Crossing the Blue Ridge Parkway, in a very thick fog bank, we were done with climbing for a while and from the top of the course we started the constant descent to the "Dark Side" and the lowest point on the course. The first couple of miles were a gentle descent on a dirt road that paralleled the parkway into AS 3 (Sunset Fields, ~13.5 miles). At that point we jumped on the very steep Apple Orchard Falls Trail to the Cornelius Creek Trail to AS 4. This 5 and a half mile, 2500’ descent went fairly quick but it took a toll on my quads and hips. Passing AS 4 the drop continued for another 2 miles down a gravel road until we finally hit the bottom of the course.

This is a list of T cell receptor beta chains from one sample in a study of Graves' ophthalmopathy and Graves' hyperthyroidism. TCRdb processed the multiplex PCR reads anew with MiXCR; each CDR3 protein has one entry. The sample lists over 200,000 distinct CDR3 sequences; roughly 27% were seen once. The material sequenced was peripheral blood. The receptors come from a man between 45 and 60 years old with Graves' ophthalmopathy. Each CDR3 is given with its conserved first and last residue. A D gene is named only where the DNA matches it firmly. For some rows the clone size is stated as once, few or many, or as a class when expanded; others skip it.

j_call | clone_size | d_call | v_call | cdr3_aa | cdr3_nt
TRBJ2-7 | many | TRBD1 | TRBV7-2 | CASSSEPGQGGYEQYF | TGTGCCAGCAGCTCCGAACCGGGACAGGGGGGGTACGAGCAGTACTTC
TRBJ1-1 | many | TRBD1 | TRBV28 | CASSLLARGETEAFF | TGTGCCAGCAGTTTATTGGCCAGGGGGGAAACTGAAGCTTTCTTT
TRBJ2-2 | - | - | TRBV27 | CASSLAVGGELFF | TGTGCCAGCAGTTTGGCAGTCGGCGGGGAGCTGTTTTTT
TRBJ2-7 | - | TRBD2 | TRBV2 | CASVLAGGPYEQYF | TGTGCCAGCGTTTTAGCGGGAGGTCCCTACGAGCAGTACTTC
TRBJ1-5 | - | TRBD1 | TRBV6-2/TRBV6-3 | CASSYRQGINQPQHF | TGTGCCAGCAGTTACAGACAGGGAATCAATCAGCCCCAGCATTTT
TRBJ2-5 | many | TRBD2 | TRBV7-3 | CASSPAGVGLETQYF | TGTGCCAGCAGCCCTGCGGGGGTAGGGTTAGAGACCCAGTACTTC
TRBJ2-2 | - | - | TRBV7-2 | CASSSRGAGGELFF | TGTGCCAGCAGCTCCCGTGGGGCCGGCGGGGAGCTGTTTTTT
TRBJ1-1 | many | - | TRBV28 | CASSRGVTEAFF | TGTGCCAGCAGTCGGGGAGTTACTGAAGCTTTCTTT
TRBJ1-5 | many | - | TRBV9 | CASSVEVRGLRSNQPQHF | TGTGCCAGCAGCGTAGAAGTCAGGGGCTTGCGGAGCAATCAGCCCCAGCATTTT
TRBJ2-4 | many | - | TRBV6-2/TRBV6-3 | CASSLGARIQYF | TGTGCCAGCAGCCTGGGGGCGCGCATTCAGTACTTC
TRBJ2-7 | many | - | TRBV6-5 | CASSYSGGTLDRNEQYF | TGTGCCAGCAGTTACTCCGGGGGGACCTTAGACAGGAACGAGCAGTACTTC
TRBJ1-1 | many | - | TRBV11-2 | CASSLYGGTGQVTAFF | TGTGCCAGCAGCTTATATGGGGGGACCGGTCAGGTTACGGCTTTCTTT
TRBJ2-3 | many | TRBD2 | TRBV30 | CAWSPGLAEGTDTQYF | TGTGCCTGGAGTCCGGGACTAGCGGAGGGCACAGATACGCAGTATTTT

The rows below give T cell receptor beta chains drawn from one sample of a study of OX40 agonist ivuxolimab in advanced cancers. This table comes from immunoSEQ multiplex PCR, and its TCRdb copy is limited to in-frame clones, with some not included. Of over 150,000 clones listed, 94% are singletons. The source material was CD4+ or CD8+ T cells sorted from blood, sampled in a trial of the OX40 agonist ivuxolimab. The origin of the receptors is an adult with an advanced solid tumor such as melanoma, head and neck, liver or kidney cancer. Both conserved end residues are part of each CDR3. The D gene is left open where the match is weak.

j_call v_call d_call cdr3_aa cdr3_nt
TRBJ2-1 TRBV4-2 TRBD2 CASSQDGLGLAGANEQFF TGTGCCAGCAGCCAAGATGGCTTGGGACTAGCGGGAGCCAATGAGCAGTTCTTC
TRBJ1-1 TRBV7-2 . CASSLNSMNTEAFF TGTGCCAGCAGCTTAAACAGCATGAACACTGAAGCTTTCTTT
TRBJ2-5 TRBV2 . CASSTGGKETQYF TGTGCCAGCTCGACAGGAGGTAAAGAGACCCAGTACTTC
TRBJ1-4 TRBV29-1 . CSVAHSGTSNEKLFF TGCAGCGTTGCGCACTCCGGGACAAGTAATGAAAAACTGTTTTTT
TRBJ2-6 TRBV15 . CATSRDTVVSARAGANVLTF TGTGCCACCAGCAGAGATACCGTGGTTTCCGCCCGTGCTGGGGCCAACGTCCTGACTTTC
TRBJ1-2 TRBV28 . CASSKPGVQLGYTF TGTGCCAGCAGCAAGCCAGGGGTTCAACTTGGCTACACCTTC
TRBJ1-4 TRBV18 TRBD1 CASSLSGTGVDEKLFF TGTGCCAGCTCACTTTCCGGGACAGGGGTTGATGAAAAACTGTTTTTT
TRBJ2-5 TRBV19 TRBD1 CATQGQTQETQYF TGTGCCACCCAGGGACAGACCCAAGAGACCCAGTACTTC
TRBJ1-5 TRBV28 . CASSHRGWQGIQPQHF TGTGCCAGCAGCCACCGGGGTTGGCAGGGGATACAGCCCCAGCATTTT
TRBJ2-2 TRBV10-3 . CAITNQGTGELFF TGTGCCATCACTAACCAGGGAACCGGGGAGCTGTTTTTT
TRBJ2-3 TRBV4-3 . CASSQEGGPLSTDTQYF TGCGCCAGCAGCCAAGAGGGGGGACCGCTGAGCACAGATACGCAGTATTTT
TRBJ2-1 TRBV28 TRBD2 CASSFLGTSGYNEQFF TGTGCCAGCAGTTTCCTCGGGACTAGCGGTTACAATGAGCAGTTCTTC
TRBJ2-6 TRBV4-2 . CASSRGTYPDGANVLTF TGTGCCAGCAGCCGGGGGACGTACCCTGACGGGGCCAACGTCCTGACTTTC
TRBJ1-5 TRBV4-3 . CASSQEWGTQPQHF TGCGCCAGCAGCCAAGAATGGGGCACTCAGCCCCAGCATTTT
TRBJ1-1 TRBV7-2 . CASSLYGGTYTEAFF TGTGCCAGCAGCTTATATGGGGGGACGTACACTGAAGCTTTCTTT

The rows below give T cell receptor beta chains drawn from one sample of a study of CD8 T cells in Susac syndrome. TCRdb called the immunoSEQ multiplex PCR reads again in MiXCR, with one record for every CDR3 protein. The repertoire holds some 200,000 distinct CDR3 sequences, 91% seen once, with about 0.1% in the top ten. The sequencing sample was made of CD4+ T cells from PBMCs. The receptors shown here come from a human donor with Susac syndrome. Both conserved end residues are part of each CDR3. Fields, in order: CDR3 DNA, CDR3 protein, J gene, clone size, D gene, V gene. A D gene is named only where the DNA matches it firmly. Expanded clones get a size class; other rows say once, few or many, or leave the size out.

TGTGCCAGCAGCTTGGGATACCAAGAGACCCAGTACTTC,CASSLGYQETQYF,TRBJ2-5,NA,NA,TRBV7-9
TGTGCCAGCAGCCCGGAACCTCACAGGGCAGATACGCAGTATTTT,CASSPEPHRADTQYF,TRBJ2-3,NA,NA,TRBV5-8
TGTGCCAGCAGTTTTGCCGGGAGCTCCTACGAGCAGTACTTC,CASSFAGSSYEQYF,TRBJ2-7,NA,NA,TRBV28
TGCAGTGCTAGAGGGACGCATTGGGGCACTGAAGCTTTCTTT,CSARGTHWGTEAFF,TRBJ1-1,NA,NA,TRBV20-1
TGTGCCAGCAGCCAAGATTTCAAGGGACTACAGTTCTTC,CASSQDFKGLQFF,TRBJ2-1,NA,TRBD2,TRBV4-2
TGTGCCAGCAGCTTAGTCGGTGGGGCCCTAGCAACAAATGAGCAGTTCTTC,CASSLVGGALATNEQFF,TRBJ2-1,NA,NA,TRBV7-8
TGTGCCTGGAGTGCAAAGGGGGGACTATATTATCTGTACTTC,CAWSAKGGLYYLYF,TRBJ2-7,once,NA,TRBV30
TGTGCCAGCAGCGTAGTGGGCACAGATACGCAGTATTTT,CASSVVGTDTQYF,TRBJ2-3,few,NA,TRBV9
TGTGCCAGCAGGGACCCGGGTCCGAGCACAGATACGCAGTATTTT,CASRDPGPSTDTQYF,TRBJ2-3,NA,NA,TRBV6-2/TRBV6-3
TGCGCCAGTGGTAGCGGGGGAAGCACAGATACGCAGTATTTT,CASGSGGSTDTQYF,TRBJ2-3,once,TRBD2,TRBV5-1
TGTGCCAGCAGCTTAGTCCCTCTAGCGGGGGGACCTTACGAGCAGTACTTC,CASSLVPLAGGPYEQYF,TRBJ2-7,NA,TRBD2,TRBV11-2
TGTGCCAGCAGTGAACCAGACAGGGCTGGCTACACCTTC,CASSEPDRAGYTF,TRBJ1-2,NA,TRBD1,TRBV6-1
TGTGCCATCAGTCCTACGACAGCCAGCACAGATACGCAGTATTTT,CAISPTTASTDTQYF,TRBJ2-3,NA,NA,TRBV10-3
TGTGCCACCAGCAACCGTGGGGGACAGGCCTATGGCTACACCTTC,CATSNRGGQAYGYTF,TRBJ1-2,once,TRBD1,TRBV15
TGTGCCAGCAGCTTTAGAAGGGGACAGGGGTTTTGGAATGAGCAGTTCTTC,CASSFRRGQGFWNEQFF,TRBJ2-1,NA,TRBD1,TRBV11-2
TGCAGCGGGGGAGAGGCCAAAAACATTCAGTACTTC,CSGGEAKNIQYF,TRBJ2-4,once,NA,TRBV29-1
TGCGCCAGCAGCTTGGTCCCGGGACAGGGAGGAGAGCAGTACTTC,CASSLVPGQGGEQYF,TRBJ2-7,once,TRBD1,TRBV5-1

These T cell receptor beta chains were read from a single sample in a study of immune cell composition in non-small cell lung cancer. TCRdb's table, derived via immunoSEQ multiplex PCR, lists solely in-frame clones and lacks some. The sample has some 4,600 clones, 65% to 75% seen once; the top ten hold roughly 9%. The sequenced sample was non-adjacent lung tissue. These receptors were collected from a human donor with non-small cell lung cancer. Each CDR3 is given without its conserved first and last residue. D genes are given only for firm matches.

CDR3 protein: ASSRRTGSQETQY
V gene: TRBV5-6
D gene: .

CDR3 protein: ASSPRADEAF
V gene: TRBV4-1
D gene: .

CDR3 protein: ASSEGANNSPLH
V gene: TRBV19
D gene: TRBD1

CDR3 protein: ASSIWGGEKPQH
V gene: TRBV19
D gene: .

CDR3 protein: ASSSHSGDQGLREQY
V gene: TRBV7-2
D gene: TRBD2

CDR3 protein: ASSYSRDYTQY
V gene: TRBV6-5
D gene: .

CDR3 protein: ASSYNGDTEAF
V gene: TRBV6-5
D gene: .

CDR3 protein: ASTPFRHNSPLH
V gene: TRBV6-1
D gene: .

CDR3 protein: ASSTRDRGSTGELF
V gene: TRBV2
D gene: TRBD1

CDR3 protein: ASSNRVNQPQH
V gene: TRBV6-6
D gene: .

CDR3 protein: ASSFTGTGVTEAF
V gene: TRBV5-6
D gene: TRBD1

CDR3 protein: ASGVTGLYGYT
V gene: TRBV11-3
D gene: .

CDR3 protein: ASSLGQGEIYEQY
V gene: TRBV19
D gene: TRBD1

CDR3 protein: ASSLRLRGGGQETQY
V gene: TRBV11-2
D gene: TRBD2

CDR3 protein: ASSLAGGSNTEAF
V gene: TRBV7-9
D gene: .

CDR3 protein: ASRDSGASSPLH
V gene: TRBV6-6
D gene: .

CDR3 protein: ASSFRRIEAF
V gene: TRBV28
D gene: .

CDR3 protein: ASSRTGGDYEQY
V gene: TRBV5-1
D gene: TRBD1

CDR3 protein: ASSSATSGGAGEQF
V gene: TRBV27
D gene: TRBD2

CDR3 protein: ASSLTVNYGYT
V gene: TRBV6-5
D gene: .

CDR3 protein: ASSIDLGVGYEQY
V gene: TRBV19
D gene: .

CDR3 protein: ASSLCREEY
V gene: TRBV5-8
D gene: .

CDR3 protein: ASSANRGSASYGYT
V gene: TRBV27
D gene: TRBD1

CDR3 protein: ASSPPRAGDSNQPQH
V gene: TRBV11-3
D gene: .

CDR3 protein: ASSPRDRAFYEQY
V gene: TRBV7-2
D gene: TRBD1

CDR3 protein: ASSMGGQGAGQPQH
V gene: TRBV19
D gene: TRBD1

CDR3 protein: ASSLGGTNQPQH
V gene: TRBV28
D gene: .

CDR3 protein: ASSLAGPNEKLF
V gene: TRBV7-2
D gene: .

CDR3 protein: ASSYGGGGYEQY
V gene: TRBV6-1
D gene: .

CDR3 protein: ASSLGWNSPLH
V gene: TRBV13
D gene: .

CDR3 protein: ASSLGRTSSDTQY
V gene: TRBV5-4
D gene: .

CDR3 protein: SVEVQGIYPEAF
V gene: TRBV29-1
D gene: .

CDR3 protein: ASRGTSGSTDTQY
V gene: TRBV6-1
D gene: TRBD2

Leaving the road we started the climb out of the “Dark Side” on the White Tail Deer Trail. After about a mile of mostly uphill trail we came into AS 5 (~21 miles). This aid station is famous for having ice cream sandwiches and this year was no different. Unfortunately, my stomach was not going to cooperate with ice cream so I passed and continued on. The next 5 miles are a hard section of this race. It is a gradual uphill along grassy jeep trails and gravel roads. The good news for me, on this day, was that the sun was just starting to peak through the clouds and the temps were still relatively cool. Mentally, this section seems to go on forever and as it follows the in and out contours of the landscape it is hard to see what is up ahead, so if you’re not mentally prepared for this it can be very frustrating. Finally the trail takes a hard turn to the right and you know that you are on the final stretch in to the aid station.